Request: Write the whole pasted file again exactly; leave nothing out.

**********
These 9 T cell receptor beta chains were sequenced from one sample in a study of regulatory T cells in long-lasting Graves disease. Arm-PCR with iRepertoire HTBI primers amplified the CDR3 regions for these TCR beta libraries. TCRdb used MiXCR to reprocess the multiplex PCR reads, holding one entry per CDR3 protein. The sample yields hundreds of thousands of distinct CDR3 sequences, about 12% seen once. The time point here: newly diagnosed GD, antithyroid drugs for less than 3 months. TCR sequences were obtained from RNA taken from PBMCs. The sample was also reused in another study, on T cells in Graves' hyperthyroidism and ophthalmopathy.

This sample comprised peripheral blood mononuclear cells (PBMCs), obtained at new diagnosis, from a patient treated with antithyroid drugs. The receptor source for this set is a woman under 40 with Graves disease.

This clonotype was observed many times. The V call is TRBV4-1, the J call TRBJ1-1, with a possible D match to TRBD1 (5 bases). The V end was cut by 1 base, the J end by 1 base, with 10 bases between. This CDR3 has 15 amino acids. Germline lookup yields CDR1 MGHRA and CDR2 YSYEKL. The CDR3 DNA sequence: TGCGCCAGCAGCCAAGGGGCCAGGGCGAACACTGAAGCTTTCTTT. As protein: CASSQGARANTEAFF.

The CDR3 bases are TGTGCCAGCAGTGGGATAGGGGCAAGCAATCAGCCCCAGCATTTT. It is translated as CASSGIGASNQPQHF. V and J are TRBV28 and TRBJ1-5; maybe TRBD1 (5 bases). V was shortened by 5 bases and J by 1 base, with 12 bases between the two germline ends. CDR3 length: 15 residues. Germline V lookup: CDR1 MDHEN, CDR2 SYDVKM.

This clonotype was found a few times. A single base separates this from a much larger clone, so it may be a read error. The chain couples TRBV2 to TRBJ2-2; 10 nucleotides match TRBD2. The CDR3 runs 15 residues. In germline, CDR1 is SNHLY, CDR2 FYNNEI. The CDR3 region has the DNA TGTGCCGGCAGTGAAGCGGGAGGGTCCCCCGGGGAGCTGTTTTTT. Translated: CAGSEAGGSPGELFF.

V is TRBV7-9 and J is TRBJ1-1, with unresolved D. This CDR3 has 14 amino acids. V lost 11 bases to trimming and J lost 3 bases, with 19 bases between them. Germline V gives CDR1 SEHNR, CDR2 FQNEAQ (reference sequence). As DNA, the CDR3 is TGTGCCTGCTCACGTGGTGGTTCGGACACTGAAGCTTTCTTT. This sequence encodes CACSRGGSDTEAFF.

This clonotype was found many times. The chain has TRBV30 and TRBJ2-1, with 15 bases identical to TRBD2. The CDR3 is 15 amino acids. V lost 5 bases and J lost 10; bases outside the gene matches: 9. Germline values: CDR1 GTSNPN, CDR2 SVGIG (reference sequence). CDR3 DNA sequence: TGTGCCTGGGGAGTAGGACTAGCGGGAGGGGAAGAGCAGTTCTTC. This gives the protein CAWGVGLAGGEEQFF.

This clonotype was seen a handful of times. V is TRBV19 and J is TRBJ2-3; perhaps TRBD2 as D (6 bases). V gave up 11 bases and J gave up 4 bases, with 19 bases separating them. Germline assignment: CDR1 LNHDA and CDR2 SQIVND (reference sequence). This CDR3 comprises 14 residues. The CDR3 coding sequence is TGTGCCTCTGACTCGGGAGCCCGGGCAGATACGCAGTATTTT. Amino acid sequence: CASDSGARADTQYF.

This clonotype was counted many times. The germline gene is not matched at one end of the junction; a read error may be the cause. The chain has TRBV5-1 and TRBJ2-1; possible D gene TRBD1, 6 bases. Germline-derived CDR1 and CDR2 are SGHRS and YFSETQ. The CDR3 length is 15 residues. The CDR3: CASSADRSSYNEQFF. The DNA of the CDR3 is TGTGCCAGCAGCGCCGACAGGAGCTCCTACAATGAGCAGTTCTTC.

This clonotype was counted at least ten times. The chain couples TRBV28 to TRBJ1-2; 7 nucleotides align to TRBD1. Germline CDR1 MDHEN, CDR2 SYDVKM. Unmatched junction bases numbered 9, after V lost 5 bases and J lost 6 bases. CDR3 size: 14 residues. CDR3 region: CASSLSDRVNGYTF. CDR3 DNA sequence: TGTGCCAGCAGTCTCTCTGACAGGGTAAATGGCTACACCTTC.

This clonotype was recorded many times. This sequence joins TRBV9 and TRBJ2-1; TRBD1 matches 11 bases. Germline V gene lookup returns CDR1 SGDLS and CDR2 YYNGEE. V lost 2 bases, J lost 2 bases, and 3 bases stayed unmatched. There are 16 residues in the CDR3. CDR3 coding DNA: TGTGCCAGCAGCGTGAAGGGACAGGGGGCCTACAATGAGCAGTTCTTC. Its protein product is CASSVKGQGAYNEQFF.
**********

These 9 T cell receptor beta chains were sequenced from one sample in a study of regulatory T cells in long-lasting Graves disease. Arm-PCR with iRepertoire HTBI primers amplified the CDR3 regions for these TCR beta libraries. TCRdb used MiXCR to reprocess the multiplex PCR reads, holding one entry per CDR3 protein. The sample yields hundreds of thousands of distinct CDR3 sequences, about 12% seen once. The time point here: newly diagnosed GD, antithyroid drugs for less than 3 months. TCR sequences were obtained from RNA taken from PBMCs. The sample was also reused in another study, on T cells in Graves' hyperthyroidism and ophthalmopathy.

This sample comprised peripheral blood mononuclear cells (PBMCs), obtained at new diagnosis, from a patient treated with antithyroid drugs. The receptor source for this set is a woman under 40 with Graves disease.

This clonotype was observed many times. The V call is TRBV4-1, the J call TRBJ1-1, with a possible D match to TRBD1 (5 bases). The V end was cut by 1 base, the J end by 1 base, with 10 bases between. This CDR3 has 15 amino acids. Germline lookup yields CDR1 MGHRA and CDR2 YSYEKL. The CDR3 DNA sequence: TGCGCCAGCAGCCAAGGGGCCAGGGCGAACACTGAAGCTTTCTTT. As protein: CASSQGARANTEAFF.

The CDR3 bases are TGTGCCAGCAGTGGGATAGGGGCAAGCAATCAGCCCCAGCATTTT. It is translated as CASSGIGASNQPQHF. V and J are TRBV28 and TRBJ1-5; maybe TRBD1 (5 bases). V was shortened by 5 bases and J by 1 base, with 12 bases between the two germline ends. CDR3 length: 15 residues. Germline V lookup: CDR1 MDHEN, CDR2 SYDVKM.

This clonotype was found a few times. A single base separates this from a much larger clone, so it may be a read error. The chain couples TRBV2 to TRBJ2-2; 10 nucleotides match TRBD2. The CDR3 runs 15 residues. In germline, CDR1 is SNHLY, CDR2 FYNNEI. The CDR3 region has the DNA TGTGCCGGCAGTGAAGCGGGAGGGTCCCCCGGGGAGCTGTTTTTT. Translated: CAGSEAGGSPGELFF.

V is TRBV7-9 and J is TRBJ1-1, with unresolved D. This CDR3 has 14 amino acids. V lost 11 bases to trimming and J lost 3 bases, with 19 bases between them. Germline V gives CDR1 SEHNR, CDR2 FQNEAQ (reference sequence). As DNA, the CDR3 is TGTGCCTGCTCACGTGGTGGTTCGGACACTGAAGCTTTCTTT. This sequence encodes CACSRGGSDTEAFF.

This clonotype was found many times. The chain has TRBV30 and TRBJ2-1, with 15 bases identical to TRBD2. The CDR3 is 15 amino acids. V lost 5 bases and J lost 10; bases outside the gene matches: 9. Germline values: CDR1 GTSNPN, CDR2 SVGIG (reference sequence). CDR3 DNA sequence: TGTGCCTGGGGAGTAGGACTAGCGGGAGGGGAAGAGCAGTTCTTC. This gives the protein CAWGVGLAGGEEQFF.

This clonotype was seen a handful of times. V is TRBV19 and J is TRBJ2-3; perhaps TRBD2 as D (6 bases). V gave up 11 bases and J gave up 4 bases, with 19 bases separating them. Germline assignment: CDR1 LNHDA and CDR2 SQIVND (reference sequence). This CDR3 comprises 14 residues. The CDR3 coding sequence is TGTGCCTCTGACTCGGGAGCCCGGGCAGATACGCAGTATTTT. Amino acid sequence: CASDSGARADTQYF.

This clonotype was counted many times. The germline gene is not matched at one end of the junction; a read error may be the cause. The chain has TRBV5-1 and TRBJ2-1; possible D gene TRBD1, 6 bases. Germline-derived CDR1 and CDR2 are SGHRS and YFSETQ. The CDR3 length is 15 residues. The CDR3: CASSADRSSYNEQFF. The DNA of the CDR3 is TGTGCCAGCAGCGCCGACAGGAGCTCCTACAATGAGCAGTTCTTC.

This clonotype was counted at least ten times. The chain couples TRBV28 to TRBJ1-2; 7 nucleotides align to TRBD1. Germline CDR1 MDHEN, CDR2 SYDVKM. Unmatched junction bases numbered 9, after V lost 5 bases and J lost 6 bases. CDR3 size: 14 residues. CDR3 region: CASSLSDRVNGYTF. CDR3 DNA sequence: TGTGCCAGCAGTCTCTCTGACAGGGTAAATGGCTACACCTTC.

This clonotype was recorded many times. This sequence joins TRBV9 and TRBJ2-1; TRBD1 matches 11 bases. Germline V gene lookup returns CDR1 SGDLS and CDR2 YYNGEE. V lost 2 bases, J lost 2 bases, and 3 bases stayed unmatched. There are 16 residues in the CDR3. CDR3 coding DNA: TGTGCCAGCAGCGTGAAGGGACAGGGGGCCTACAATGAGCAGTTCTTC. Its protein product is CASSVKGQGAYNEQFF.